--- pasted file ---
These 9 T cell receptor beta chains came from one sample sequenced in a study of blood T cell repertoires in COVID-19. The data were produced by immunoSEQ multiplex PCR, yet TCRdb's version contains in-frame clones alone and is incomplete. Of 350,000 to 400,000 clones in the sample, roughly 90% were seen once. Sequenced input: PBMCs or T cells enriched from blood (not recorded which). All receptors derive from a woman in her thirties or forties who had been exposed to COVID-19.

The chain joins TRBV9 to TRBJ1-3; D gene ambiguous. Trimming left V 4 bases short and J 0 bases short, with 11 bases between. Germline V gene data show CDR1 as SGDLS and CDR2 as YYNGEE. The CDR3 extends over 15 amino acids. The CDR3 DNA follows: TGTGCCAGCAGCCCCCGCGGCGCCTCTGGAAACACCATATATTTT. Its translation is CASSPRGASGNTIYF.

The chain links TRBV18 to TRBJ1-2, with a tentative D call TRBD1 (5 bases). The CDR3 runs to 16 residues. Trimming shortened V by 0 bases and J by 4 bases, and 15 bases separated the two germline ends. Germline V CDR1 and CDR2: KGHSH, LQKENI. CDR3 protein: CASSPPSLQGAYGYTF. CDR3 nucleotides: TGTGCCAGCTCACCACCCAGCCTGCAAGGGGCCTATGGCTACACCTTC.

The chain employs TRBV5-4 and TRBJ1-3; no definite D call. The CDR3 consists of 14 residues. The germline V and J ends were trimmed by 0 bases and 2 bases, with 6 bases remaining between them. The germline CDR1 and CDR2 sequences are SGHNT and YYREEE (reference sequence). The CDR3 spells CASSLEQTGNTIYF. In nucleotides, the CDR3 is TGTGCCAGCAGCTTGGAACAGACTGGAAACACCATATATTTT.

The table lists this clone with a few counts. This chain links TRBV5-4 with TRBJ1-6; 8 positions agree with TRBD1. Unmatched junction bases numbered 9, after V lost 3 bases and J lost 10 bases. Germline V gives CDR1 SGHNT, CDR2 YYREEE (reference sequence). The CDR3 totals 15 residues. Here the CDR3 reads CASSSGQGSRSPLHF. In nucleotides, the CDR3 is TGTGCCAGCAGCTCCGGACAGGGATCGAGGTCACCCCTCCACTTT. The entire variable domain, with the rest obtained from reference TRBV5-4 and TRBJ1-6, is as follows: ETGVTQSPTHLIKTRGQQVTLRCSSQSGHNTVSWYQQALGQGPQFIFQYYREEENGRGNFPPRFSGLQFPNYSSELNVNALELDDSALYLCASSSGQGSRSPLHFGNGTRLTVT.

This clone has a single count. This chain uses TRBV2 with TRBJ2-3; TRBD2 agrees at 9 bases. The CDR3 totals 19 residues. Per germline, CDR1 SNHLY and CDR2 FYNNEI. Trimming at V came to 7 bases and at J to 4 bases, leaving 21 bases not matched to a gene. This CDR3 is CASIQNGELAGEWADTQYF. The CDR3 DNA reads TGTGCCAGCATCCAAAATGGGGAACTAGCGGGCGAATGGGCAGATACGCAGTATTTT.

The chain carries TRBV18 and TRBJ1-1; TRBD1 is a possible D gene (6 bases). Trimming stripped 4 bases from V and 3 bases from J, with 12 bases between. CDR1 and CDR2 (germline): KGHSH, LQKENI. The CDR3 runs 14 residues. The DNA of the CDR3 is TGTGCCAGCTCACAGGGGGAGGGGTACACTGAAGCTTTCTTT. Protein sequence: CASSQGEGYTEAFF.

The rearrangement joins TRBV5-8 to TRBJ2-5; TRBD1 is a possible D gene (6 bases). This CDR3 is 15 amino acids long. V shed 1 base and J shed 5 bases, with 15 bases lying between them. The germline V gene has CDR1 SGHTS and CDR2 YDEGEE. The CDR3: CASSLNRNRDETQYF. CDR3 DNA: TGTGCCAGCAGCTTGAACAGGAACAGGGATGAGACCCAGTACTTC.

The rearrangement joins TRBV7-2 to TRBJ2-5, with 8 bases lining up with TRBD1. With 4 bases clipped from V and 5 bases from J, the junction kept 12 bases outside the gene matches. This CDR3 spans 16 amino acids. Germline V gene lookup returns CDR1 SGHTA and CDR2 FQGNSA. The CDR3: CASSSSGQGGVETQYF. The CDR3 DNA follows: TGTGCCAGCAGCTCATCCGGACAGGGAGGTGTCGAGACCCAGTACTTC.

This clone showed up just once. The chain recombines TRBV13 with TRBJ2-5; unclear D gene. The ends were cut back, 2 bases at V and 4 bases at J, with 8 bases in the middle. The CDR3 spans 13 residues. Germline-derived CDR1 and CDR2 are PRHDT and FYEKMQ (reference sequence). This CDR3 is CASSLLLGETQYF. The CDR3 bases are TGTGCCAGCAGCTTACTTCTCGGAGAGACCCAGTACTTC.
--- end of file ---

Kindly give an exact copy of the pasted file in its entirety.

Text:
These 9 T cell receptor beta chains came from one sample sequenced in a study of blood T cell repertoires in COVID-19. The data were produced by immunoSEQ multiplex PCR, yet TCRdb's version contains in-frame clones alone and is incomplete. Of 350,000 to 400,000 clones in the sample, roughly 90% were seen once. Sequenced input: PBMCs or T cells enriched from blood (not recorded which). All receptors derive from a woman in her thirties or forties who had been exposed to COVID-19.

The chain joins TRBV9 to TRBJ1-3; D gene ambiguous. Trimming left V 4 bases short and J 0 bases short, with 11 bases between. Germline V gene data show CDR1 as SGDLS and CDR2 as YYNGEE. The CDR3 extends over 15 amino acids. The CDR3 DNA follows: TGTGCCAGCAGCCCCCGCGGCGCCTCTGGAAACACCATATATTTT. Its translation is CASSPRGASGNTIYF.

The chain links TRBV18 to TRBJ1-2, with a tentative D call TRBD1 (5 bases). The CDR3 runs to 16 residues. Trimming shortened V by 0 bases and J by 4 bases, and 15 bases separated the two germline ends. Germline V CDR1 and CDR2: KGHSH, LQKENI. CDR3 protein: CASSPPSLQGAYGYTF. CDR3 nucleotides: TGTGCCAGCTCACCACCCAGCCTGCAAGGGGCCTATGGCTACACCTTC.

The chain employs TRBV5-4 and TRBJ1-3; no definite D call. The CDR3 consists of 14 residues. The germline V and J ends were trimmed by 0 bases and 2 bases, with 6 bases remaining between them. The germline CDR1 and CDR2 sequences are SGHNT and YYREEE (reference sequence). The CDR3 spells CASSLEQTGNTIYF. In nucleotides, the CDR3 is TGTGCCAGCAGCTTGGAACAGACTGGAAACACCATATATTTT.

The table lists this clone with a few counts. This chain links TRBV5-4 with TRBJ1-6; 8 positions agree with TRBD1. Unmatched junction bases numbered 9, after V lost 3 bases and J lost 10 bases. Germline V gives CDR1 SGHNT, CDR2 YYREEE (reference sequence). The CDR3 totals 15 residues. Here the CDR3 reads CASSSGQGSRSPLHF. In nucleotides, the CDR3 is TGTGCCAGCAGCTCCGGACAGGGATCGAGGTCACCCCTCCACTTT. The entire variable domain, with the rest obtained from reference TRBV5-4 and TRBJ1-6, is as follows: ETGVTQSPTHLIKTRGQQVTLRCSSQSGHNTVSWYQQALGQGPQFIFQYYREEENGRGNFPPRFSGLQFPNYSSELNVNALELDDSALYLCASSSGQGSRSPLHFGNGTRLTVT.

This clone has a single count. This chain uses TRBV2 with TRBJ2-3; TRBD2 agrees at 9 bases. The CDR3 totals 19 residues. Per germline, CDR1 SNHLY and CDR2 FYNNEI. Trimming at V came to 7 bases and at J to 4 bases, leaving 21 bases not matched to a gene. This CDR3 is CASIQNGELAGEWADTQYF. The CDR3 DNA reads TGTGCCAGCATCCAAAATGGGGAACTAGCGGGCGAATGGGCAGATACGCAGTATTTT.

The chain carries TRBV18 and TRBJ1-1; TRBD1 is a possible D gene (6 bases). Trimming stripped 4 bases from V and 3 bases from J, with 12 bases between. CDR1 and CDR2 (germline): KGHSH, LQKENI. The CDR3 runs 14 residues. The DNA of the CDR3 is TGTGCCAGCTCACAGGGGGAGGGGTACACTGAAGCTTTCTTT. Protein sequence: CASSQGEGYTEAFF.

The rearrangement joins TRBV5-8 to TRBJ2-5; TRBD1 is a possible D gene (6 bases). This CDR3 is 15 amino acids long. V shed 1 base and J shed 5 bases, with 15 bases lying between them. The germline V gene has CDR1 SGHTS and CDR2 YDEGEE. The CDR3: CASSLNRNRDETQYF. CDR3 DNA: TGTGCCAGCAGCTTGAACAGGAACAGGGATGAGACCCAGTACTTC.

The rearrangement joins TRBV7-2 to TRBJ2-5, with 8 bases lining up with TRBD1. With 4 bases clipped from V and 5 bases from J, the junction kept 12 bases outside the gene matches. This CDR3 spans 16 amino acids. Germline V gene lookup returns CDR1 SGHTA and CDR2 FQGNSA. The CDR3: CASSSSGQGGVETQYF. The CDR3 DNA follows: TGTGCCAGCAGCTCATCCGGACAGGGAGGTGTCGAGACCCAGTACTTC.

This clone showed up just once. The chain recombines TRBV13 with TRBJ2-5; unclear D gene. The ends were cut back, 2 bases at V and 4 bases at J, with 8 bases in the middle. The CDR3 spans 13 residues. Germline-derived CDR1 and CDR2 are PRHDT and FYEKMQ (reference sequence). This CDR3 is CASSLLLGETQYF. The CDR3 bases are TGTGCCAGCAGCTTACTTCTCGGAGAGACCCAGTACTTC.